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Politics

Apalachicola Braces for Army Corps Water Plan

September 29, 2015 - 6:45pm
Apalachicola Bay
Apalachicola Bay

Florida elected officials, environmentalists and seafood workers are bracing for the release of a U.S. Army Corps of Engineers draft plan for the river system that feeds struggling Apalachicola Bay.

Last updated in 1989, the all-important plan --- known as an operating manual --- controls freshwater flows throughout the network of dams and reservoirs in the Apalachicola-Chattahoochee-Flint river basin, which starts in Georgia and winds south into Alabama and ends at Apalachicola Bay in Northwest Florida's Franklin County.

Florida has sued Georgia in the U.S. Supreme Court in a long-running dispute about the water flows. Florida contends that too much freshwater is being siphoned off upstream, increasing the salinity of Apalachicola Bay and damaging the region's vital oyster industry. Georgia disputes Florida's allegations.

But U.S. Sen. Bill Nelson, D-Fla., said Tuesday that the new Army Corps plan isn't likely to help the situation.

"Apparently, the draft (operating manual) being released … isn't going to change one thing to help Apalachicola Bay," Nelson said. "This is very disappointing."

The draft, which had been expected this week, will be posted online "in the very near future," Corps spokeswoman Lisa Parker said Tuesday. That will kick off a 60-day period for public comment, with open houses at five locations throughout the river basin, including one in Apalachicola on Nov. 9.

On Monday, Dan Tonsmeire of the environmental group Apalachicola Riverkeeper spoke at a meeting of what is known as the Seafood Management Assistance Resource and Recovery Team and urged its members to be ready.

"You need to go down there and tell them they need to be looking at Apalachicola Bay," Tonsmeire said. "We've got to let them know they're messing with the wrong folks."

He repeated the message later Monday, when state Sen. Bill Montford, D-Tallahassee, and state Rep. Halsey Beshears, R-Monticello, held a Franklin County legislative delegation meeting to prepare for the 2016 session.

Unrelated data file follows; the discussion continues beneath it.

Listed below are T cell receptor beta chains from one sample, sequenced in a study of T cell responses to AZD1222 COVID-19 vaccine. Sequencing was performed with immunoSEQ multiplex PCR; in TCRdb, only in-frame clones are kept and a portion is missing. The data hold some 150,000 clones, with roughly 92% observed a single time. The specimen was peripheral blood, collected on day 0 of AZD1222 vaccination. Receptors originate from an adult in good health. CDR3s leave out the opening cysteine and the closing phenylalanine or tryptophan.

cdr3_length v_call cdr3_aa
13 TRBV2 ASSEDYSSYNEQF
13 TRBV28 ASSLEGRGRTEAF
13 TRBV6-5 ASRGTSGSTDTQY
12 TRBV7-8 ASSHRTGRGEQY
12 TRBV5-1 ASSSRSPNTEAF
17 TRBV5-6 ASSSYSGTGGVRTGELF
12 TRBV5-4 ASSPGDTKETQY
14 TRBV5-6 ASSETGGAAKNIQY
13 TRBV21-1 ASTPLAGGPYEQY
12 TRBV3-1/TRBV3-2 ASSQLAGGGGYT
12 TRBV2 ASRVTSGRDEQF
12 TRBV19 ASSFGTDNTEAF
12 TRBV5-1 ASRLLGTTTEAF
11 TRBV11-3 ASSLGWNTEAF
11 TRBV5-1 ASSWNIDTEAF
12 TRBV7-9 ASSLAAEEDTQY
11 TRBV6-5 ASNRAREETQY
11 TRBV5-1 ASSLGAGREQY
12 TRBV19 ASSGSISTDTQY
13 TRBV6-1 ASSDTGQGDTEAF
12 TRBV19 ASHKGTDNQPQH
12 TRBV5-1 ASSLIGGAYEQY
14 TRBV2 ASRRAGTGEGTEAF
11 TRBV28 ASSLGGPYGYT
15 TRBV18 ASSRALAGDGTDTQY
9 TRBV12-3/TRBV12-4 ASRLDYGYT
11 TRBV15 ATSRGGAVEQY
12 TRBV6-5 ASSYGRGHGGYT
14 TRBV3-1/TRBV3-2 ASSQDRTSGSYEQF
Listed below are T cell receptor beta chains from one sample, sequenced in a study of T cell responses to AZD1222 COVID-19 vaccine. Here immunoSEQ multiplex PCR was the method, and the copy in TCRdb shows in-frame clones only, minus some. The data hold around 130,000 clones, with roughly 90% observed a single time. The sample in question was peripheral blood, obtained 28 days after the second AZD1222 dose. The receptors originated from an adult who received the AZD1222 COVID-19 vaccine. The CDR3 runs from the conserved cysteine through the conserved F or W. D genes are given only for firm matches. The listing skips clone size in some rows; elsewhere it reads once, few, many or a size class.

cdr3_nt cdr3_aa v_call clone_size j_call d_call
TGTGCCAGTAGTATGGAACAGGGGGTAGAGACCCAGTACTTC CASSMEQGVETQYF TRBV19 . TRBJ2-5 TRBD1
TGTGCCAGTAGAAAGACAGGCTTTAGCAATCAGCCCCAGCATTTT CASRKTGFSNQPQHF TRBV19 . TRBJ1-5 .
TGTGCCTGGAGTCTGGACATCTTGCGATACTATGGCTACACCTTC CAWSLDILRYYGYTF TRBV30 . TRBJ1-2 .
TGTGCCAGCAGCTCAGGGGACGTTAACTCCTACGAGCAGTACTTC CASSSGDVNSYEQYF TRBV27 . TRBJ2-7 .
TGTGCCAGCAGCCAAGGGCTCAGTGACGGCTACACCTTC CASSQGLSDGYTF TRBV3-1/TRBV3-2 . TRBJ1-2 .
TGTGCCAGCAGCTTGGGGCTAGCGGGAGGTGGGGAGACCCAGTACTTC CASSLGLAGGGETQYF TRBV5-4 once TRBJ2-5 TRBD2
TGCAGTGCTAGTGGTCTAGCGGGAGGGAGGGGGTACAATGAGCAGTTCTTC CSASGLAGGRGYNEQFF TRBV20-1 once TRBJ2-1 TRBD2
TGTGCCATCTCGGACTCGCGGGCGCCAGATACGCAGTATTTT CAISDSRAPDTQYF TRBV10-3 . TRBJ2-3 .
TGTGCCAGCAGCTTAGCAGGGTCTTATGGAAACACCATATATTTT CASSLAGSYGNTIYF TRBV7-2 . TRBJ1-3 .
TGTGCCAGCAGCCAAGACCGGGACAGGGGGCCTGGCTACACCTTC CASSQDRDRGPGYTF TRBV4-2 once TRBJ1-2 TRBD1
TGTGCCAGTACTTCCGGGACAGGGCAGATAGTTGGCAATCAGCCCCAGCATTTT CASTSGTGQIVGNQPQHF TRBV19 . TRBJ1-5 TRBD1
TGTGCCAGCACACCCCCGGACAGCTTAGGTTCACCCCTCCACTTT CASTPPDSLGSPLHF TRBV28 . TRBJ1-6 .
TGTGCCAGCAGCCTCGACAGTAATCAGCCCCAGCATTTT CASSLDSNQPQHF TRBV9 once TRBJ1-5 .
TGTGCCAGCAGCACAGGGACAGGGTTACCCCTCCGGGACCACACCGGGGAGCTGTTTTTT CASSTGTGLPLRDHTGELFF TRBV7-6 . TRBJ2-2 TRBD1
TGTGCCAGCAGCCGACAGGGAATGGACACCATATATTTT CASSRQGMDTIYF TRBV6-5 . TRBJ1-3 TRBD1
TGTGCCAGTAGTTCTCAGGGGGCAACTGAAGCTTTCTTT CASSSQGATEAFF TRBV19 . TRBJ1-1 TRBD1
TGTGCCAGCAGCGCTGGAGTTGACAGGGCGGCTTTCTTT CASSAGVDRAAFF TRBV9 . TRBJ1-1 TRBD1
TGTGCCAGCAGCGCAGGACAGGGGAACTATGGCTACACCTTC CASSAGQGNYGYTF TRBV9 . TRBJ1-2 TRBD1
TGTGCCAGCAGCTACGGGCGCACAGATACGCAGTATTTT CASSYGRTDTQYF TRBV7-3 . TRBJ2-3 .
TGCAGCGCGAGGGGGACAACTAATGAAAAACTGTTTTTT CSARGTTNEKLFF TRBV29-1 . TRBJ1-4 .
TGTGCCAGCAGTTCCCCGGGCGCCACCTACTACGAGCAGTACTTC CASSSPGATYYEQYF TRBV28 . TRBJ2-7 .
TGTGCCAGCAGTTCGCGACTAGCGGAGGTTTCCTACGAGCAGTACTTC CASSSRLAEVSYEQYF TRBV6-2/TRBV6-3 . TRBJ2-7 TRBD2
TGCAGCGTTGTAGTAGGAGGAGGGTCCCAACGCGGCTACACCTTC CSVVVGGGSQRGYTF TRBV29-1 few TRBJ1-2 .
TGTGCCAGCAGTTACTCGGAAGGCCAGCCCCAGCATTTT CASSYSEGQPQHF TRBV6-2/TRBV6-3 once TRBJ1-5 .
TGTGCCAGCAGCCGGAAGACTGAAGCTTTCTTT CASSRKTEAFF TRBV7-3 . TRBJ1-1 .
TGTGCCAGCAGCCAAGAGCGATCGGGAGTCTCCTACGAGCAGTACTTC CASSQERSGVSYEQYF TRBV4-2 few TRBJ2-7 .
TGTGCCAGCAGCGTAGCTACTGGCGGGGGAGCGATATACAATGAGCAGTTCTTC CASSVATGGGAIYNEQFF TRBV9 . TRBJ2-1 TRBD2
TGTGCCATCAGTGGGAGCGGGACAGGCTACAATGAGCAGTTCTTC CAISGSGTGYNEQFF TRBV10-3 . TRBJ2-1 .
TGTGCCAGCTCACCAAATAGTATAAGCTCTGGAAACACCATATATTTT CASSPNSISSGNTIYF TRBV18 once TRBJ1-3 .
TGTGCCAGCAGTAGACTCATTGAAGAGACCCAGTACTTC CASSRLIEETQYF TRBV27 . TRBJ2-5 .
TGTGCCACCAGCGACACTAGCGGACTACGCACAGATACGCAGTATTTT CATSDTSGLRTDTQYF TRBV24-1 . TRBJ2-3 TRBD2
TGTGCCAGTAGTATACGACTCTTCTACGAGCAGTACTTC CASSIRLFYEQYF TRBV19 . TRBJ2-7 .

"The cold reality is that even if we win the lawsuit hands down against Georgia, if the Corps is not directed to release that water downstream, they can continue to hold it in the reservoirs upstream," Tonsmeire said. "So we have to convince them that it is important."

A spokeswoman for U.S. Sen. Marco Rubio, R-Fla., wrote in an email that Rubio is watching for the Corps to release its draft plan.

"With the Apalachicola Bay continuing to suffer from restricted water flow, Senator Rubio looks forward to reviewing the Army Corps of Engineers' draft Environmental Impact Statement," Joanna Rodriguez wrote. "As he has raised in the past directly with the Corps, he hopes the plan will show a neutral stance among the states involved and appropriately account for the needs of the Apalachicola Bay. He also encourages stakeholders to remain engaged in this very important public process."

U.S. Rep. Gwen Graham, D-Fla., said Tuesday she hopes for passage of a bill she filed last spring that would require the Corps to consider freshwater flows to the Apalachicola basin as part of its water management plan.

"I'm waiting to see what the draft EIS (Environmental Impact Statement) says, but I am committed to finding a compromise that will be beneficial to the whole ecosystem," Graham, whose district includes Franklin County, said in a telephone interview. "We'll continue to be optimistic that this is the path forward. We've had enough litigation."

The so-called "water wars" over the Apalachicola-Chattahoochee-Flint river basin have been going on since 1990, when Florida and Alabama sued Georgia. Since then, the three states have sparred over the water, even as metro Atlanta's need for drinking water has skyrocketed.

Meanwhile, the Apalachicola Bay has suffered a series of problems --- including droughts, a tropical storm and the BP oil spill, which prompted a massive harvest of oysters in the bay in 2010. Two years later, the bay collapsed, and in 2013, the National Oceanic and Atmospheric Administration declared it a federal fishery disaster.

Today, oysters are mostly too small to harvest and can't support the seafood workers, many of whom have left the state to find work. Others are being paid with federal dollars to re-shell oyster beds. But the money is running out and the work has dwindled to one day a week.

The bay still hasn't recovered, said Shannon Hartsfield, president of the Franklin County Seafood Workers Association.

"In the past, the bay has always come back," Hartsfield told Montford and Beshears. "We're facing something we can't control."

Comments

The BP Oil Spill, the environment and changes in water flow play a part, no question about it. However what really needs to be done is the harvesting of oysters needs to be shut down for 18-24 months. Procrastinating with a shut down will inevitably lead to the end of oysters from Apalachicola Bay.

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